- Eamonn Brennan, ESPN Staff Writer
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Adjusted efficiency guru Ken Pomeroy has been spending some time this summer using win probability data to determine which 2009-10 college hoops wins were the most unlikely. Pomeroy has factored in not only point margin but underdog-favorite status and time remaining on the clock. The result is a lot of fun: Two lists of some of the craziest results of the year, games that prove just how thoroughly unknowable college basketball can oftentimes be. (As if your annually shredded tournament bracket needed another reminder.)
The gang at the Harvard Sports Analysis Collective did us one better on Friday. They wrote a post (complete with comment from Mark Cuban!) discussing what they say is the most unlikely college hoops outcome of the 2009-10 season. That outcome isn't a big upset. Nor did it feature an underdog fighting back from a seemingly insurmountable deficit. No, few will remember or care about the Cal-State Fullerton vs. Cal-State Northridge barnburner, but rest assured its outcome featured some seriously mind-bending odds.
First, the setup. Taking advantage of Cal-State Northridge's decision not to foul while up by three, Cal-State Fullerton hit a 3-pointer to send the game into overtime. Then, in the first OT, Fullerton tied the game at the final second thanks to a shooting foul and two made free throws by Gerard Anderson. In the second OT, Northridge, up by three, again chose not to foul with eight seconds left, and Fullerton made another buzzer-beating three-pointer to push the game on again. Then, the third OT happened. I'll let the Harvard boys explain:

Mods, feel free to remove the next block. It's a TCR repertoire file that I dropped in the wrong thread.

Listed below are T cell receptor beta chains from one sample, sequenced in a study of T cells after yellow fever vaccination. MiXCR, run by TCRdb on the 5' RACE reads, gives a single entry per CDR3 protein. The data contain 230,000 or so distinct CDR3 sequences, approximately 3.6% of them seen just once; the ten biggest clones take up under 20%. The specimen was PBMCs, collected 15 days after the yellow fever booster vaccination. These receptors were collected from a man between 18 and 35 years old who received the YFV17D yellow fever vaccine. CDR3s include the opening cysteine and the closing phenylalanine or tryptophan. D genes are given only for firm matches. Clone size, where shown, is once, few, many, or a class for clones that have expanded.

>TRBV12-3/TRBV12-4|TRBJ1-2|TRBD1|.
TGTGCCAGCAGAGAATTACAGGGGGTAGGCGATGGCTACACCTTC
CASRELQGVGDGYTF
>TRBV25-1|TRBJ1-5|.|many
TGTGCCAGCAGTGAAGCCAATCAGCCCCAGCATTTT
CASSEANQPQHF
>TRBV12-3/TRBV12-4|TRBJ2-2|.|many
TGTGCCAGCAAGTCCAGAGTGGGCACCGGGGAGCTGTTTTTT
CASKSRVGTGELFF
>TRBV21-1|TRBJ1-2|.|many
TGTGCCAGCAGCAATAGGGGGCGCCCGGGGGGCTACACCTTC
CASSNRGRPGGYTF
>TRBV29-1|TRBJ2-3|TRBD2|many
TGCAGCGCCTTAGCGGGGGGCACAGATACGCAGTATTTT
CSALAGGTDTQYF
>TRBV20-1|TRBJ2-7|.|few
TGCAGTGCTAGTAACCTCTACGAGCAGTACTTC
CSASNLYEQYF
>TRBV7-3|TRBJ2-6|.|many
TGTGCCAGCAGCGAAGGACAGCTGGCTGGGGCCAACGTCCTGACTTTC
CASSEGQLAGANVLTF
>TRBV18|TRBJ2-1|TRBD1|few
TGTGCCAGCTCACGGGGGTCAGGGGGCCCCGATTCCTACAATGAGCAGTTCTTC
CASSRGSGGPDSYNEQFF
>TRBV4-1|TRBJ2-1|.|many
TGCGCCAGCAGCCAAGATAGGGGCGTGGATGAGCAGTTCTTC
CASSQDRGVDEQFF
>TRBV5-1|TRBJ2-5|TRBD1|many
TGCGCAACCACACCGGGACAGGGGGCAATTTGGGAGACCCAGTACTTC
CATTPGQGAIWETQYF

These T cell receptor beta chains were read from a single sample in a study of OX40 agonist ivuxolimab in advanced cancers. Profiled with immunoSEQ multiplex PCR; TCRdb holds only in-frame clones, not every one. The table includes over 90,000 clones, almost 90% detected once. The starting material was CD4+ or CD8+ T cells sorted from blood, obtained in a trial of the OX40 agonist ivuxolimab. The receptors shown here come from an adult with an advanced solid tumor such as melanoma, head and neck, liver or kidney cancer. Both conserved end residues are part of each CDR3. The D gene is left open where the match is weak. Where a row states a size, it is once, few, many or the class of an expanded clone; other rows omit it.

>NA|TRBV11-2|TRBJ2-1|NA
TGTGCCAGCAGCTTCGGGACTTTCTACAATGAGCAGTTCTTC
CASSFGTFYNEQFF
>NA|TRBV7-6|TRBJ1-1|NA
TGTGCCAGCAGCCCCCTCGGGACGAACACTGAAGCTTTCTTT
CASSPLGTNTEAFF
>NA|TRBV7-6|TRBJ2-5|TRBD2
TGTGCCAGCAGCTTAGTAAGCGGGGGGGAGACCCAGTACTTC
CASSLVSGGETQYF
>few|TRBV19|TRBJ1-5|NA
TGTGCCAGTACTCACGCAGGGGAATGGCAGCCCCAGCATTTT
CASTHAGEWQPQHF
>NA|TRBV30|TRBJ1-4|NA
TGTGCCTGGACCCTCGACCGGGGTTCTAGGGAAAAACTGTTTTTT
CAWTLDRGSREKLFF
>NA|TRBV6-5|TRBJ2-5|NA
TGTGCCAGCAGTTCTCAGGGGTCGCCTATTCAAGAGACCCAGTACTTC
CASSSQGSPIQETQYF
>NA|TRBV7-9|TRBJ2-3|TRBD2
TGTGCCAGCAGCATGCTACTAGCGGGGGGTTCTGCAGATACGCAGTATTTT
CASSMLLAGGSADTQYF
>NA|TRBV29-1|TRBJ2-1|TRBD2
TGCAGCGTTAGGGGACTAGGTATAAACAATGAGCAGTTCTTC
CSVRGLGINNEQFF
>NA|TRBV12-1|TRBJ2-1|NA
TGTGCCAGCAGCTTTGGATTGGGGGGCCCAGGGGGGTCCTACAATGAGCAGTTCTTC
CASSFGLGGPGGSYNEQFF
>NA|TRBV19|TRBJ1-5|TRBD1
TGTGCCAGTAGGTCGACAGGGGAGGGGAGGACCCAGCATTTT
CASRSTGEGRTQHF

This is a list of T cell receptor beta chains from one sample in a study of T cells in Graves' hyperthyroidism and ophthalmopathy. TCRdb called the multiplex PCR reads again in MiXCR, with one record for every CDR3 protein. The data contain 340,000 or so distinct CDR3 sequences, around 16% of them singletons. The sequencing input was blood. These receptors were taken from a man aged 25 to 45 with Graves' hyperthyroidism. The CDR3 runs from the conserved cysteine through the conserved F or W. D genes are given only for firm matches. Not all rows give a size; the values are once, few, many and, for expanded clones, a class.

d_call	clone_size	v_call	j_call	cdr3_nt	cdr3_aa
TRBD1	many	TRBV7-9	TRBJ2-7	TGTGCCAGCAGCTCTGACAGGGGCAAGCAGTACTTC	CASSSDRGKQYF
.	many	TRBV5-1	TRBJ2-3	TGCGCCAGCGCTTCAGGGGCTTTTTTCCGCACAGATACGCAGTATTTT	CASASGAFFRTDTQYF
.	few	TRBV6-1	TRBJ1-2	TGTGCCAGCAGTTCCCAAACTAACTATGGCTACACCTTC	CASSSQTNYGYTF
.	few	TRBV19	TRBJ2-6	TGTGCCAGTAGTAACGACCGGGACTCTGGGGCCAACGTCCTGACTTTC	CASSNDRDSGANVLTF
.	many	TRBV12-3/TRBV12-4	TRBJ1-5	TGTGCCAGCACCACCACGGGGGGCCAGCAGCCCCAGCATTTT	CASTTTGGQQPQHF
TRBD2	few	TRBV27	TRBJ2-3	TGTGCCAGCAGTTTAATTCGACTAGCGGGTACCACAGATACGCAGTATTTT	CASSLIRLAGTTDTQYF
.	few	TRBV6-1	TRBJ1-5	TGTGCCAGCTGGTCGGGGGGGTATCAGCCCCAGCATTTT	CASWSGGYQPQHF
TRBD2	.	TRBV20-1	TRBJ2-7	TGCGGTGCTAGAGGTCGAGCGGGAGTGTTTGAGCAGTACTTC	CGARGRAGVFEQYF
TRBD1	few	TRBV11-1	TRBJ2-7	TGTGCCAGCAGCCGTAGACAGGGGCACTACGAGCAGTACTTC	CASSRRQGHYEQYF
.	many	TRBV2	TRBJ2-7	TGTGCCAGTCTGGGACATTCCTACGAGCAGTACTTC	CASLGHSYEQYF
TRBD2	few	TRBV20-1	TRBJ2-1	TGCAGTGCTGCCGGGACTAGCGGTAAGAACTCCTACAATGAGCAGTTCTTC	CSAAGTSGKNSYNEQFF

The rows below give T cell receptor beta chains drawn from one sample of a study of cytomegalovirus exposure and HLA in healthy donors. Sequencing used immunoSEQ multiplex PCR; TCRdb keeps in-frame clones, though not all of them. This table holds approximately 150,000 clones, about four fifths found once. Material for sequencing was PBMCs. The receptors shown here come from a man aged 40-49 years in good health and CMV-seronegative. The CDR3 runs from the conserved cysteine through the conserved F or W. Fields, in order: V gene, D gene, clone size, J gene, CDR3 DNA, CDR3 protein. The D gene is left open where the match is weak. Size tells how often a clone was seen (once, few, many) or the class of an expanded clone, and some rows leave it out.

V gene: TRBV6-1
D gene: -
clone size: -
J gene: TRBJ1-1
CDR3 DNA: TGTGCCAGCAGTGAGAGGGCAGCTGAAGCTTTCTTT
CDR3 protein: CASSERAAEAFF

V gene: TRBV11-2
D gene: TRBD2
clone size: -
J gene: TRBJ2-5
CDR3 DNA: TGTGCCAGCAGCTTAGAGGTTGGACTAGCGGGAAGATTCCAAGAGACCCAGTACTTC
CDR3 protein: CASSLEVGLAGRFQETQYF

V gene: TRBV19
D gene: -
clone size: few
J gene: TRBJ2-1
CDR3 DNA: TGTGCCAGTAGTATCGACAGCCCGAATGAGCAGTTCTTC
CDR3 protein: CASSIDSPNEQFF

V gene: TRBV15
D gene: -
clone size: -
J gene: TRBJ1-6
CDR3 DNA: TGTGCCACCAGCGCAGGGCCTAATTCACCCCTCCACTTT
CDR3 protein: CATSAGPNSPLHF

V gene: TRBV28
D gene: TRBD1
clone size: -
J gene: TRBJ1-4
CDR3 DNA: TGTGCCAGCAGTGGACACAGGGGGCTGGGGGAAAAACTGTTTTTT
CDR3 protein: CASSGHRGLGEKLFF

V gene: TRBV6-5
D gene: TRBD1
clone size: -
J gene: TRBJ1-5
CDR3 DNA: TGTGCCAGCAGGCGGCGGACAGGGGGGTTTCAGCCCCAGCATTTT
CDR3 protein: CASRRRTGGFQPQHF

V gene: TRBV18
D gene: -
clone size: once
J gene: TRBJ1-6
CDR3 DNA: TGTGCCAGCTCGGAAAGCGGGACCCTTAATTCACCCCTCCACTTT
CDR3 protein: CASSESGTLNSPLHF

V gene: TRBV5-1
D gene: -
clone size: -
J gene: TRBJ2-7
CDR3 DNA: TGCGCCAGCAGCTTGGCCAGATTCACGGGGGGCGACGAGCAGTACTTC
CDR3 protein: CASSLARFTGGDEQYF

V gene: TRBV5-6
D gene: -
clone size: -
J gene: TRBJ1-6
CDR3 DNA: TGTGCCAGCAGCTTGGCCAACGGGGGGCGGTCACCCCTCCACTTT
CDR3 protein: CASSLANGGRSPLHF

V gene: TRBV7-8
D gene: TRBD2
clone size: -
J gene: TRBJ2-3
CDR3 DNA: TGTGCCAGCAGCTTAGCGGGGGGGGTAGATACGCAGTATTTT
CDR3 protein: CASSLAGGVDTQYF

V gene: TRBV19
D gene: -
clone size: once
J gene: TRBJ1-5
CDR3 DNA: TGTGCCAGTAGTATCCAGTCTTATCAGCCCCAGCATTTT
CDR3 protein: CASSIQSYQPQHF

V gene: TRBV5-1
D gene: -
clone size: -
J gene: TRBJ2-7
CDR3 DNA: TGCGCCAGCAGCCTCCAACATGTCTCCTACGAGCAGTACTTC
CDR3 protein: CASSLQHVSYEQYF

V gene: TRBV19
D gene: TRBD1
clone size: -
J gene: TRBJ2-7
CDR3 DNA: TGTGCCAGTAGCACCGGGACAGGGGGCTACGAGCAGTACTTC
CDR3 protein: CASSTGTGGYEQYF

The third overtime ended in one of the most unlikely ways possible: Cal St Northridge, seemingly having learned their lesson, fouled Gerard Anderson while up three with four seconds left. Unbelievably, Anderson made the first and purposefully missed the second; Eric Williams got the offensive rebound and scored on the putback tying the game up. Williams was fouled on the play, and made the free throw, ultimately winning the game for the Titans. Cal St Northridge went from an almost assured win up three points to a loss in one sequence.
Which, yes, sounds pretty unlikely. Incredibly unlikely, actually. But just how unlikely? Fortunately, there are people in the world that are good at math. I am not one of them, but I always appreciate their work. Again, from the Harvard Sports Analysis Collective:
Just how unlikely was the combination of possessions that allowed Cal St Fullerton to prevail? Using my database of over 1000 end of game possessions and assuming that end of game possessions are independent (a fair assumption, I think), we can calculate the odds. Teams down 3 points in such a situation as CSF found themselves twice scored at least three points 61 times out of 301 possessions. Teams down two scored at least two points 126 times out of 236 possessions. And teams down three points scored four points only one time (Cal St Fullerton) out of 301 times.
Multiplying these together and converting to odds by using the operation (100/result) – 1, we find that the odds of these four events happening are roughly 13,286 to 1.
And there you have it. Somehow, Northridge lost that game, and somehow, none of us had really heard about it until now. Unlike today's other incredibly unlikely college hoops bit -- Corey Fisher's alleged 105-point game -- there is video here. It's almost hard to watch.
Adjusted efficiency guru Ken Pomeroy has been spending some time this summer using win probability data to determine which 2009-10 college hoops wins were the most unlikely.